Having seen a report on the Sydney Anglican Diocese’ investigations into reporting of domestic violence to Rectors, I’ve been thinking about the problems that contribute to under-reporting and probably therefore under-dealing-with (so to speak) domestic violence, with helping the victims and the perpetrators. If we want to deal with the problem, we’ve got to find it, so the under-reporting is concerning. Obviously the reasons for under-reporting are complex, buuuuuut, I’m sure I’m not alone in wanting to blame Rectors. What can I say, I’m petty and you’re so handy to blame! For starters, you’re all men, which makes it impossible not to convey a boys club image*, let alone the hurdles there might be for victims abused by males in power to talk to a male in power. Also, a lot of you are highly educated, well-paid white people, who seem to have it all together, with your smiling families lined up next to the paddocks of endless Taragos at Evangelical gatherings. I could go on, BUT, a lot of you know that already, and I know enough of you (and of the hardships of ministry) to understand that actually mostly you care about people, and particularly, understand that being in parish means pastoral responsibility.  You want to be part of the solution, to a problem that may feel a little new to you, so, I’m going to share some thoughts about three of the other causes of under-reporting, and maybe they’ll provide some useful food for thought, for Rectors and others.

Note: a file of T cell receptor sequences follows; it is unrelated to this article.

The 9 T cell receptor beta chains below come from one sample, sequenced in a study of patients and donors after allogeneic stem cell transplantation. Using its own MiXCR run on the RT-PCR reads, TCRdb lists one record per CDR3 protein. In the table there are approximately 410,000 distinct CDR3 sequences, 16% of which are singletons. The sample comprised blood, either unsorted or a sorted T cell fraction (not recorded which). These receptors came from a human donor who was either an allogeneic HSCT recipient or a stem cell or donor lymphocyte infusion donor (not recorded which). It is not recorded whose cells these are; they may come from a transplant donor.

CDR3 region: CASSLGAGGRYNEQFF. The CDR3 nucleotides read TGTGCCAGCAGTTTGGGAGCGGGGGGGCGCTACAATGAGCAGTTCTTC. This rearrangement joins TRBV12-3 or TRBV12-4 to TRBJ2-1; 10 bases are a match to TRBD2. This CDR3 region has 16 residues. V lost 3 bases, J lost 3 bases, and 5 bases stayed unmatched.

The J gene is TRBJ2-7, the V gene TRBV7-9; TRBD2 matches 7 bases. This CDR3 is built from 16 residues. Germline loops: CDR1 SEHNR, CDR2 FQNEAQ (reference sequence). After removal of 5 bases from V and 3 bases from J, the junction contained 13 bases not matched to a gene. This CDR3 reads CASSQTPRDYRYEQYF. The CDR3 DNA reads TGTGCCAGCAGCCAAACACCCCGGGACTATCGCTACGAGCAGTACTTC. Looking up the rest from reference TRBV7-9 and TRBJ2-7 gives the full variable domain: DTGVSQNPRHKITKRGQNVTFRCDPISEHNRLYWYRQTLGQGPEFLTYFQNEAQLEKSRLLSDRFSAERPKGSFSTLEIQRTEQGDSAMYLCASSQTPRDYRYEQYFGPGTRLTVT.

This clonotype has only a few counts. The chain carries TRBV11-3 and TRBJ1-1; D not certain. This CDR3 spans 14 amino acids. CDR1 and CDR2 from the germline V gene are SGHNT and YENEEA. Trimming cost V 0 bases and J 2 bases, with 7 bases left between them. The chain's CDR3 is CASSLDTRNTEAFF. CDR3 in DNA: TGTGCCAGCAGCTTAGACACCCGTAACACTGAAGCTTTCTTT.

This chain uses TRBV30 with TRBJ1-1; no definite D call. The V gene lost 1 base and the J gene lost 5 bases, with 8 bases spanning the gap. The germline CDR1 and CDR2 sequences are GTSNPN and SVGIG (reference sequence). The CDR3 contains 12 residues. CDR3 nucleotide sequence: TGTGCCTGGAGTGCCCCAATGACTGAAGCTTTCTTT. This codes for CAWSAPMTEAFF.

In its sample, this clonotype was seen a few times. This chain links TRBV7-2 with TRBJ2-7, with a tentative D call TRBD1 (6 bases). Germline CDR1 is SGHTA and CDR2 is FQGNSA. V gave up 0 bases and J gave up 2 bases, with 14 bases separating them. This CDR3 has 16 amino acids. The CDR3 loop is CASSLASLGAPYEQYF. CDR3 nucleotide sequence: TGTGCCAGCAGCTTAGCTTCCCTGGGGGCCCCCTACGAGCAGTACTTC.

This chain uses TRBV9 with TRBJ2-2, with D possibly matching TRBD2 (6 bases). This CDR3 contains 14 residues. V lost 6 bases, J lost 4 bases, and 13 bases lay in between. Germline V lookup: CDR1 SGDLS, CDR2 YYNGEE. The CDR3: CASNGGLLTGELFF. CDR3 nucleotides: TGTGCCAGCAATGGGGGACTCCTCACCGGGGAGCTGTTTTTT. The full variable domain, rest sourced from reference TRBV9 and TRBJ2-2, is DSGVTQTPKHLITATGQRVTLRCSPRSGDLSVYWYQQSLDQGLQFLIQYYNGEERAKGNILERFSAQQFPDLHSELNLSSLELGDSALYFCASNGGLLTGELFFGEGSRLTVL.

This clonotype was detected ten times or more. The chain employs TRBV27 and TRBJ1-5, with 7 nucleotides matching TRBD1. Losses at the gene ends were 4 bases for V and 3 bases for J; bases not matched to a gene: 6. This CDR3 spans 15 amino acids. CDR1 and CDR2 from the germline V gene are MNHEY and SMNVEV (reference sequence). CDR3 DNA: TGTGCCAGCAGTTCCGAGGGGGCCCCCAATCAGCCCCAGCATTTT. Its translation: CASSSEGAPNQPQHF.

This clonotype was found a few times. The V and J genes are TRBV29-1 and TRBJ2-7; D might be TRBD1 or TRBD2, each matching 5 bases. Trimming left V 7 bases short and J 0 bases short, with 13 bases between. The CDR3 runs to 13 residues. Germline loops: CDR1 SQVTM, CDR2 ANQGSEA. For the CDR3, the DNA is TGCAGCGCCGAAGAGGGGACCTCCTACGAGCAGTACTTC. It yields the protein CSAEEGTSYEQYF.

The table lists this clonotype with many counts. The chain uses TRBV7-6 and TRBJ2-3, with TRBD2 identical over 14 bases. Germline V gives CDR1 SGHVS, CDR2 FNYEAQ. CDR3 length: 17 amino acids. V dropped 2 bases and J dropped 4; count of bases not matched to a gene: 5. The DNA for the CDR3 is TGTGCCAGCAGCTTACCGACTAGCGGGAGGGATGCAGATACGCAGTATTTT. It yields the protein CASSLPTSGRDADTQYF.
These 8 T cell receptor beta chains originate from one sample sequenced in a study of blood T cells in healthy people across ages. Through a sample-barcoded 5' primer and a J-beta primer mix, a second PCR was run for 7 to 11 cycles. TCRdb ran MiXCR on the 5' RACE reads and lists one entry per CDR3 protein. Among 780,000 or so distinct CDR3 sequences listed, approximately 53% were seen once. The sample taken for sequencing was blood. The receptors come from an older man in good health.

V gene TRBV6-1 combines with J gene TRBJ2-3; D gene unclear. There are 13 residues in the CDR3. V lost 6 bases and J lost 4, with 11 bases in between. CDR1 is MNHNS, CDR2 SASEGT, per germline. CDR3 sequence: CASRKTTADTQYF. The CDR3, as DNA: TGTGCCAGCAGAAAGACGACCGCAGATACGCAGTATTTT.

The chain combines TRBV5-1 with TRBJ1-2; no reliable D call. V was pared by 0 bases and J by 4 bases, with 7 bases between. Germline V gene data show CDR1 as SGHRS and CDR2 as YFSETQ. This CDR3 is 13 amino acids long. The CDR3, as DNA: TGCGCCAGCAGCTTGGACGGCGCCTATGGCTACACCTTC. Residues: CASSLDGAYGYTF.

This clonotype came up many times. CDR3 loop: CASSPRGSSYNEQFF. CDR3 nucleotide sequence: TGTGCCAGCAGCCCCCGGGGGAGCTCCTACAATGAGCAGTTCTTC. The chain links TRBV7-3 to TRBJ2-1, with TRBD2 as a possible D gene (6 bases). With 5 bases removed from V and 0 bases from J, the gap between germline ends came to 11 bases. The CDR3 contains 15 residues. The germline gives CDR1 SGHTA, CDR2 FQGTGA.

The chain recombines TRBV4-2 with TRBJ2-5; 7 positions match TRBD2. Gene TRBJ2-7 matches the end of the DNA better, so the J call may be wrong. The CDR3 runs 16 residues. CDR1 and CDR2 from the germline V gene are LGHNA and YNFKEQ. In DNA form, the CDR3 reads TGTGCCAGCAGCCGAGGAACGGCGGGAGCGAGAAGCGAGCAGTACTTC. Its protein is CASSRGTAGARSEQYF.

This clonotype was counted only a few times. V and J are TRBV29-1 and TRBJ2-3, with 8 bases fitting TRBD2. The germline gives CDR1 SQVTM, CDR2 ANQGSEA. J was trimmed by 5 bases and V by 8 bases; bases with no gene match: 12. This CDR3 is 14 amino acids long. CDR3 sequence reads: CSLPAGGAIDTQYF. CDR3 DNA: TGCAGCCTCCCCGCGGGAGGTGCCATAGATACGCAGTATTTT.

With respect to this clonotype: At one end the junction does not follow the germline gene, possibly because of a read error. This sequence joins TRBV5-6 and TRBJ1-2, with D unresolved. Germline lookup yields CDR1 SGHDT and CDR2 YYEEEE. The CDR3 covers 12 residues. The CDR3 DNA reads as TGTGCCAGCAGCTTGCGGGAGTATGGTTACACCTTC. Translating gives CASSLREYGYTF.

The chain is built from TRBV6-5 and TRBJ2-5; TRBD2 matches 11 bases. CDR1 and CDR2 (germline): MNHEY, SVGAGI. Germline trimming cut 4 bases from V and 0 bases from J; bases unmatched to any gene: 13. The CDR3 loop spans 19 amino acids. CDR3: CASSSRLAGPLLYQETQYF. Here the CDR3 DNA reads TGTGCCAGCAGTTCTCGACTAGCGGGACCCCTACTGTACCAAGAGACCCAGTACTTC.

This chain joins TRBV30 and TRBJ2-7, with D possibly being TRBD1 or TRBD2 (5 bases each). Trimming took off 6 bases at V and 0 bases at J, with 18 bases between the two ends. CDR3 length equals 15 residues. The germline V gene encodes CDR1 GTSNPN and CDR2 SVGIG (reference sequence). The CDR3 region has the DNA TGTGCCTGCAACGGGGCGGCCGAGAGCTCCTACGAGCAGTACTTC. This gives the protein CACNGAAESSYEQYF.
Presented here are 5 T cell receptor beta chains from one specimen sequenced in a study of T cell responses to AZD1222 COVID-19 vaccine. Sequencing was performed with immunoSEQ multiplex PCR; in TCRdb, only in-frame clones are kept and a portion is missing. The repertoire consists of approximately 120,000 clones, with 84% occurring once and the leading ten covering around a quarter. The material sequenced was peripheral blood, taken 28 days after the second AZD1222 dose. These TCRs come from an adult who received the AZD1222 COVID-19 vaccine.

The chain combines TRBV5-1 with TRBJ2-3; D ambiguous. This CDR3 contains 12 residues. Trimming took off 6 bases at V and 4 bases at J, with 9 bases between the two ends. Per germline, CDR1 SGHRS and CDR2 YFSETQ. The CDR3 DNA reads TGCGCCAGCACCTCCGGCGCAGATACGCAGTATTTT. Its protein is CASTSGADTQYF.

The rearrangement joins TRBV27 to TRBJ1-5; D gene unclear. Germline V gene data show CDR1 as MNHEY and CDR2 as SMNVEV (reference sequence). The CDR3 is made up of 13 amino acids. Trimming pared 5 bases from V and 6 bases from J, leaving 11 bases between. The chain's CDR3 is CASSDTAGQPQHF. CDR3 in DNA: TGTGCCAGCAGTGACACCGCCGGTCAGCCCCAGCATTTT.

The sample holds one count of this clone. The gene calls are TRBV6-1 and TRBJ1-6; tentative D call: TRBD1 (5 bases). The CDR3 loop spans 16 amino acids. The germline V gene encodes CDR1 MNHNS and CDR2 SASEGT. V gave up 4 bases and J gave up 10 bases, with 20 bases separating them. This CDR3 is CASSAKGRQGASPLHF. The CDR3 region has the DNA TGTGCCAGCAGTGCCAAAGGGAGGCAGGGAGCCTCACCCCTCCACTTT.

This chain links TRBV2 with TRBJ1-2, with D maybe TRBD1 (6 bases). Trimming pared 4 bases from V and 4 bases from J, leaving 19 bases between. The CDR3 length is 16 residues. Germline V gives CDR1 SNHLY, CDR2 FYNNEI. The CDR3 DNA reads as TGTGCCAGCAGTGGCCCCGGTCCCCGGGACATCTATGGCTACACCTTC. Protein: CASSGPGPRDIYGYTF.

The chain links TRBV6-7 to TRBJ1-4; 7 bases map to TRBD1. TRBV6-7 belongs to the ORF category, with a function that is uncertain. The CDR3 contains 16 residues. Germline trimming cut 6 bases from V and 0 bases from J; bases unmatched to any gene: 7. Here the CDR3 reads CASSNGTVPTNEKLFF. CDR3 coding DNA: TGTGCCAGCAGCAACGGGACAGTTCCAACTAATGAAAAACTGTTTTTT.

1. A lot of victims of domestic violence love their abusers. For a child to betray their parent by saying “dad hits mum” or “mum screams at us all the time” takes not only immense courage, but a break with all the social conditioning they’ve received in their life so far. What is a family? It’s the group of people you’re born into, you share blood, they’re your whole world as a kid. And mum and dad? Well, they’re basically God. Everything you need comes from them, or is supposed to, and you learn even how to smile from their repeated smiling at you as a child. This often means, if a child has felt that enough is enough, they may want only to hint at the problem, so they don’t have to ‘dob’ their parent in, but that you might figure out what’s going on. In which case, you may think, “well yes, all mums shout from time to time!” Rather than understanding the child has totally underplayed the real situation.